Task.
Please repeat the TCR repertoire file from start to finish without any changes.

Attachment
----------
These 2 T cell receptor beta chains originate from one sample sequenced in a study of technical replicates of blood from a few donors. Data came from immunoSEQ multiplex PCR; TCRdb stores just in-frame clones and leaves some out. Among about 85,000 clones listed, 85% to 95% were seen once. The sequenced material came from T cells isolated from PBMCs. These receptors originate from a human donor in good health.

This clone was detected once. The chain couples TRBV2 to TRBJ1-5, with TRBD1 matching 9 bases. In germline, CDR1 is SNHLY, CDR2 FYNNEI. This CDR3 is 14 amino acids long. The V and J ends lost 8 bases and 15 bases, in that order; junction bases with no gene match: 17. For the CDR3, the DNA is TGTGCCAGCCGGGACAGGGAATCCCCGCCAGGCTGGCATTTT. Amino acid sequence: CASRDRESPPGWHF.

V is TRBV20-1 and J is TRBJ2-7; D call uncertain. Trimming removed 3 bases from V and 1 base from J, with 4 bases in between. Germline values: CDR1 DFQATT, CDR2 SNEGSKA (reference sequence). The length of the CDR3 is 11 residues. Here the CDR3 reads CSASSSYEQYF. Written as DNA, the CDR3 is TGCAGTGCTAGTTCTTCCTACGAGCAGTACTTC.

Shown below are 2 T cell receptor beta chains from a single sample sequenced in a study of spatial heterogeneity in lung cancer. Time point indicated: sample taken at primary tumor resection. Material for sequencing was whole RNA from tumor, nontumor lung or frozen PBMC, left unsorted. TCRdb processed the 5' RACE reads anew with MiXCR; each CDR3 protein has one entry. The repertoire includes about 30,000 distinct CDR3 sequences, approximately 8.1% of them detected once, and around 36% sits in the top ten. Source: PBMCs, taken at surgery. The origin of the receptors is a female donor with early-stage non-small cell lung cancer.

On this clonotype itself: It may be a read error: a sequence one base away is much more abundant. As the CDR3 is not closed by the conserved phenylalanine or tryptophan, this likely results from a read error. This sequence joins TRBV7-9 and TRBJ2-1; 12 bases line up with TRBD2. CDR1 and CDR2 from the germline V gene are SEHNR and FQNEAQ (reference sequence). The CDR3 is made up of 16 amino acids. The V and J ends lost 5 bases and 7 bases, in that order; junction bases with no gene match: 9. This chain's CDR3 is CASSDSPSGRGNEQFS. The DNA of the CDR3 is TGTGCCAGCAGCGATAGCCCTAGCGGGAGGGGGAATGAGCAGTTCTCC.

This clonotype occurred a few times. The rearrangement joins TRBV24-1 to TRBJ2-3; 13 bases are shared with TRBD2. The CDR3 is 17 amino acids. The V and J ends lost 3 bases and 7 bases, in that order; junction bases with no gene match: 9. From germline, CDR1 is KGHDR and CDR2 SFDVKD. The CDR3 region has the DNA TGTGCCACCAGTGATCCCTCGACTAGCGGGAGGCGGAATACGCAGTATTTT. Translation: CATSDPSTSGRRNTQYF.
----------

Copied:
These 2 T cell receptor beta chains originate from one sample sequenced in a study of technical replicates of blood from a few donors. Data came from immunoSEQ multiplex PCR; TCRdb stores just in-frame clones and leaves some out. Among about 85,000 clones listed, 85% to 95% were seen once. The sequenced material came from T cells isolated from PBMCs. These receptors originate from a human donor in good health.

This clone was detected once. The chain couples TRBV2 to TRBJ1-5, with TRBD1 matching 9 bases. In germline, CDR1 is SNHLY, CDR2 FYNNEI. This CDR3 is 14 amino acids long. The V and J ends lost 8 bases and 15 bases, in that order; junction bases with no gene match: 17. For the CDR3, the DNA is TGTGCCAGCCGGGACAGGGAATCCCCGCCAGGCTGGCATTTT. Amino acid sequence: CASRDRESPPGWHF.

V is TRBV20-1 and J is TRBJ2-7; D call uncertain. Trimming removed 3 bases from V and 1 base from J, with 4 bases in between. Germline values: CDR1 DFQATT, CDR2 SNEGSKA (reference sequence). The length of the CDR3 is 11 residues. Here the CDR3 reads CSASSSYEQYF. Written as DNA, the CDR3 is TGCAGTGCTAGTTCTTCCTACGAGCAGTACTTC.

Shown below are 2 T cell receptor beta chains from a single sample sequenced in a study of spatial heterogeneity in lung cancer. Time point indicated: sample taken at primary tumor resection. Material for sequencing was whole RNA from tumor, nontumor lung or frozen PBMC, left unsorted. TCRdb processed the 5' RACE reads anew with MiXCR; each CDR3 protein has one entry. The repertoire includes about 30,000 distinct CDR3 sequences, approximately 8.1% of them detected once, and around 36% sits in the top ten. Source: PBMCs, taken at surgery. The origin of the receptors is a female donor with early-stage non-small cell lung cancer.

On this clonotype itself: It may be a read error: a sequence one base away is much more abundant. As the CDR3 is not closed by the conserved phenylalanine or tryptophan, this likely results from a read error. This sequence joins TRBV7-9 and TRBJ2-1; 12 bases line up with TRBD2. CDR1 and CDR2 from the germline V gene are SEHNR and FQNEAQ (reference sequence). The CDR3 is made up of 16 amino acids. The V and J ends lost 5 bases and 7 bases, in that order; junction bases with no gene match: 9. This chain's CDR3 is CASSDSPSGRGNEQFS. The DNA of the CDR3 is TGTGCCAGCAGCGATAGCCCTAGCGGGAGGGGGAATGAGCAGTTCTCC.

This clonotype occurred a few times. The rearrangement joins TRBV24-1 to TRBJ2-3; 13 bases are shared with TRBD2. The CDR3 is 17 amino acids. The V and J ends lost 3 bases and 7 bases, in that order; junction bases with no gene match: 9. From germline, CDR1 is KGHDR and CDR2 SFDVKD. The CDR3 region has the DNA TGTGCCACCAGTGATCCCTCGACTAGCGGGAGGCGGAATACGCAGTATTTT. Translation: CATSDPSTSGRRNTQYF.